Phonological awareness training was found to have potentially positive effects on communication/language competencies for children with learning disabilities in early education settings.
Phonological awareness, or the ability to detect or manipulate the sounds in words independent of meaning, has been identified as a key early literacy skill and precursor to reading. For the purposes of this review, phonological awareness training refers to any practice targeting young children’s phonological awareness abilities.
Phonological awareness training can involve various activities that focus on teaching children to identify, detect, delete, segment, or blend segments of spoken words (i.e., words, syllables, onsets and rimes, phonemes) or to identify, detect, or produce rhyme or alliteration. Phonologic awareness training can occur in both regular and special education classrooms. Various curricula are available to support this training.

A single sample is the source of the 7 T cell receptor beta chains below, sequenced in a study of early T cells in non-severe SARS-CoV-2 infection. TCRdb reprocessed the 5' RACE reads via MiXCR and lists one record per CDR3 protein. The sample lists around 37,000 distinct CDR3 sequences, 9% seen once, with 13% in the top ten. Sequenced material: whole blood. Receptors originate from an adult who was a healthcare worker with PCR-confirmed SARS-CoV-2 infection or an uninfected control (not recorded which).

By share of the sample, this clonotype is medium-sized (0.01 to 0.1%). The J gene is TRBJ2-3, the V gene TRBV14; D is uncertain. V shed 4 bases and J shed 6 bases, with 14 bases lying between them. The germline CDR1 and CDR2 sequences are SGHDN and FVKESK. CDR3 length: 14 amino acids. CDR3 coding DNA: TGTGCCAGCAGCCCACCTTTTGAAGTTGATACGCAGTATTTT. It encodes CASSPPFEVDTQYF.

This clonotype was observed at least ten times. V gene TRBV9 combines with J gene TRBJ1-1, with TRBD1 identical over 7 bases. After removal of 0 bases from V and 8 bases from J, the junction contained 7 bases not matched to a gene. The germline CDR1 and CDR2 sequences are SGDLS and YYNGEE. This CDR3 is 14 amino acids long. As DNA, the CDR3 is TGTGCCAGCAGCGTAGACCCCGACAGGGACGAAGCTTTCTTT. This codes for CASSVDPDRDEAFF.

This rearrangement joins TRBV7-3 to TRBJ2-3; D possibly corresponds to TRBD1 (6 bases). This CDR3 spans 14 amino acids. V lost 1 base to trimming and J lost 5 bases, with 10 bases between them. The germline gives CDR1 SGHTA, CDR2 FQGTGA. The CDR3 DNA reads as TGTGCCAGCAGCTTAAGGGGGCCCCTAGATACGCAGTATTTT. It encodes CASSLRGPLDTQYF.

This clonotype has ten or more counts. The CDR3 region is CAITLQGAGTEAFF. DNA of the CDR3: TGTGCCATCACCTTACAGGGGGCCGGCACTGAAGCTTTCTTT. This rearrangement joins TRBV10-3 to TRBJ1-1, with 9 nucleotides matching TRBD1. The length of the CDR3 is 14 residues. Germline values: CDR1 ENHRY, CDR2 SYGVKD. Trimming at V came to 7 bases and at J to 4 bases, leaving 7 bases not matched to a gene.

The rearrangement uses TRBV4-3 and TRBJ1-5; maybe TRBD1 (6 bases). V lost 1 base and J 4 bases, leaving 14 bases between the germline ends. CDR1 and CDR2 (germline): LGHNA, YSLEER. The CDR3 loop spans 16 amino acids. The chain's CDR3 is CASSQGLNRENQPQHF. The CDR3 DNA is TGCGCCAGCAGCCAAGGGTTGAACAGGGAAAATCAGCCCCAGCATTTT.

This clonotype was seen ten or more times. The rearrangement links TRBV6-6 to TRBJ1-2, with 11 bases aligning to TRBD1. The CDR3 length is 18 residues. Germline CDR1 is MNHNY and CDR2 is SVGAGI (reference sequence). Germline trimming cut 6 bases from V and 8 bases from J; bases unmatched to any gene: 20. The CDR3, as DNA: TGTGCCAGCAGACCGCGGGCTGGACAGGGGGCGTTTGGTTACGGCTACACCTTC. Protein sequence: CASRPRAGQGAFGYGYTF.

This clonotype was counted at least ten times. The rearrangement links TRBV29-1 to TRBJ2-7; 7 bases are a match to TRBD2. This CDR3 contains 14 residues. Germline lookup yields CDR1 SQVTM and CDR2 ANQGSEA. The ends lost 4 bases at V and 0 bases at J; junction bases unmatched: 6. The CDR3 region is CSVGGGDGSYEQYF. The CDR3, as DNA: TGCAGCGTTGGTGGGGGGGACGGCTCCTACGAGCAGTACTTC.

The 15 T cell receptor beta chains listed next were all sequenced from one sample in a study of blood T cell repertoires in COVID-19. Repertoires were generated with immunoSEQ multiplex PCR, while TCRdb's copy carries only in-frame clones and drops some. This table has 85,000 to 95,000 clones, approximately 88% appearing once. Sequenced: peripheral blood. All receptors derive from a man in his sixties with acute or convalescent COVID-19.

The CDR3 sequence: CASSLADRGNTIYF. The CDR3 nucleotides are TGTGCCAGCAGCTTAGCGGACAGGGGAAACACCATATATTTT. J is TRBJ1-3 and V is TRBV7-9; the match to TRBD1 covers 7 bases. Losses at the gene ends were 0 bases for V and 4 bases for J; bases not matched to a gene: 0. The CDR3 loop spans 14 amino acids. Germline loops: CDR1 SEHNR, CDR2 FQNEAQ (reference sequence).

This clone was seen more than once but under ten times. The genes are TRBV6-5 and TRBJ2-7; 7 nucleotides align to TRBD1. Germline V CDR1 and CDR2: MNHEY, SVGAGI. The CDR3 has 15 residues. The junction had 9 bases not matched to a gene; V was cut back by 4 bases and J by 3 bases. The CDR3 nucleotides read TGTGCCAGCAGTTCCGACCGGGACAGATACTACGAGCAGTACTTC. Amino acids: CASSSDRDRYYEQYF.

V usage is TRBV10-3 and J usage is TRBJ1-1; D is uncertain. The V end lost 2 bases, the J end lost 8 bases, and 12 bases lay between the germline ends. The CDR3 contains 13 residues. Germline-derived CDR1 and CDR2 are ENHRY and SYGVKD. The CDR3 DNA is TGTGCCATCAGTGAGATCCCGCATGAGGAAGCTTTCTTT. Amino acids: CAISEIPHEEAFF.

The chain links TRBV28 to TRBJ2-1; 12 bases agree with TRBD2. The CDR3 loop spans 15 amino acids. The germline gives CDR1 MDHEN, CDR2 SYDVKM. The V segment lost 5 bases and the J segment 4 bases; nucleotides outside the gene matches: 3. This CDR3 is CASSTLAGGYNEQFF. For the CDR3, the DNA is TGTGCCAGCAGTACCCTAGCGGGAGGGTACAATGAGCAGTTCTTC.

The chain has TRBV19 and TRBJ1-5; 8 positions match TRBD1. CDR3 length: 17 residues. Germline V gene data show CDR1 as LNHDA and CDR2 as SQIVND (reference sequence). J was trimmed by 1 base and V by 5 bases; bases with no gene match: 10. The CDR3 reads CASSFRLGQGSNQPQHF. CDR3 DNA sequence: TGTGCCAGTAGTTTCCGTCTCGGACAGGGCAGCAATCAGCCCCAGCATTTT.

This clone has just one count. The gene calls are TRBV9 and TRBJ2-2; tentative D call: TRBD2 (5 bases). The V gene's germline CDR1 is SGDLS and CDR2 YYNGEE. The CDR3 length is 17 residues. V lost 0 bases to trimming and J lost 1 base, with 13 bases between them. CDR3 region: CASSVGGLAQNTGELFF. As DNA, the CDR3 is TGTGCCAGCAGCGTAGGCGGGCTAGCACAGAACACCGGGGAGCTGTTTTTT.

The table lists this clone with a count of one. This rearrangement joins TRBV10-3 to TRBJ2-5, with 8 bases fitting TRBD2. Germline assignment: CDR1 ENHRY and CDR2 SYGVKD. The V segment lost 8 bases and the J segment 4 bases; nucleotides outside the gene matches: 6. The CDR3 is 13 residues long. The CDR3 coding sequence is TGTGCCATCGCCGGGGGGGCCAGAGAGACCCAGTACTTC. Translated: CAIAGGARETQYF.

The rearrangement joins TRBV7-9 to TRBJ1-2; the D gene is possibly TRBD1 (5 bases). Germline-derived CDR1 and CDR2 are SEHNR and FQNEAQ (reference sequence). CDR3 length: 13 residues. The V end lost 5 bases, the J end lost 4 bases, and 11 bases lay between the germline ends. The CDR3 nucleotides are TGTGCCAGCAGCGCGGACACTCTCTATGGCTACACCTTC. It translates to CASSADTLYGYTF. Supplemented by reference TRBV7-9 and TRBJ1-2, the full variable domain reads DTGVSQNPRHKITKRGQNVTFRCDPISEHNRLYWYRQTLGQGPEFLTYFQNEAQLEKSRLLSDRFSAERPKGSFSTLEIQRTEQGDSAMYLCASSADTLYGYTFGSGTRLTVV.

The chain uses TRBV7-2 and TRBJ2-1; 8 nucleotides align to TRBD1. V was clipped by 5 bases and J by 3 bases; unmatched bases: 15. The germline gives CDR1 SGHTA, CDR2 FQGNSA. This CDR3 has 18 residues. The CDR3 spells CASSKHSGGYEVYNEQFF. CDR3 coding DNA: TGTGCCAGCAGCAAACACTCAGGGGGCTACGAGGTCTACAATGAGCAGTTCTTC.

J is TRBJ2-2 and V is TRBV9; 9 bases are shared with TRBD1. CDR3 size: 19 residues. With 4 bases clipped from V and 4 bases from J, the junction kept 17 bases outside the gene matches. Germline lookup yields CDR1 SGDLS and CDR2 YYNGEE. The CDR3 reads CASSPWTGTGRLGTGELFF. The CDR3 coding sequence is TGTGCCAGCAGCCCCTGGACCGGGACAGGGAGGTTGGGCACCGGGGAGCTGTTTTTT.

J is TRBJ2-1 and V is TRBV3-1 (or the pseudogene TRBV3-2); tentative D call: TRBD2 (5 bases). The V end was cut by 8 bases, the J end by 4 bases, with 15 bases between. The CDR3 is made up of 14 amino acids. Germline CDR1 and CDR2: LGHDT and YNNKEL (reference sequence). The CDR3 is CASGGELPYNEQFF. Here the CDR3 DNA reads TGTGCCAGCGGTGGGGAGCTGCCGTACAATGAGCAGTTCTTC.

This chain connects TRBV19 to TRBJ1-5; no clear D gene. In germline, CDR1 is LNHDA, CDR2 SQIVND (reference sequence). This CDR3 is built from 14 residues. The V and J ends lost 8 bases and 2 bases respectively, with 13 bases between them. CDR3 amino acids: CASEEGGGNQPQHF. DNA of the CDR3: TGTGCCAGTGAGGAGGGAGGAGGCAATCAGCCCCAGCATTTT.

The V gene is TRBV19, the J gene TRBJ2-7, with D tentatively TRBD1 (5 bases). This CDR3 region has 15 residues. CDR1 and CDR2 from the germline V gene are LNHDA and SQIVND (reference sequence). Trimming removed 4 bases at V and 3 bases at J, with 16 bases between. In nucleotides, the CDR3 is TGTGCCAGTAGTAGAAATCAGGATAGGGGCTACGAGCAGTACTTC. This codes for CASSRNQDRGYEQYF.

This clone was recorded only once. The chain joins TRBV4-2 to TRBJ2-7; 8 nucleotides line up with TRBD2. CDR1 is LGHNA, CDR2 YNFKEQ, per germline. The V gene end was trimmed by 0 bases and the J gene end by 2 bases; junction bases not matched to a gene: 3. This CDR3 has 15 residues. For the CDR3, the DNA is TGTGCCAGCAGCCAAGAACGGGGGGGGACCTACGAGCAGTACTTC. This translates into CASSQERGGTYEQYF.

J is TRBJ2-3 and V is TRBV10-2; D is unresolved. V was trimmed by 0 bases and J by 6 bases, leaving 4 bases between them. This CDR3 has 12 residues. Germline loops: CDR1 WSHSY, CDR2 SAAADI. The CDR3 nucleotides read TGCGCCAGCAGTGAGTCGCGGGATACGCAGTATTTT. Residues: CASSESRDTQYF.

Four studies of phonological awareness training that fall within the scope of the Early Childhood Education Interventions for Children with Disabilities review protocol meet What Works Clearinghouse (WWC) evidence standards without reservations. The four studies included 78 children with disabilities or developmental delays attending preschool in four locations across the United States. Based on these four studies, the WWC considers the extent of evidence of phonological awareness training on children with learning disabilities in early education settings to be small for one domain: communication/language competencies. Six other domains are not reported in this intervention report.
Source: What Works Clearinghouse
Available at: http://ies.ed.gov/ncee/wwc/interventionreport.aspx?sid=375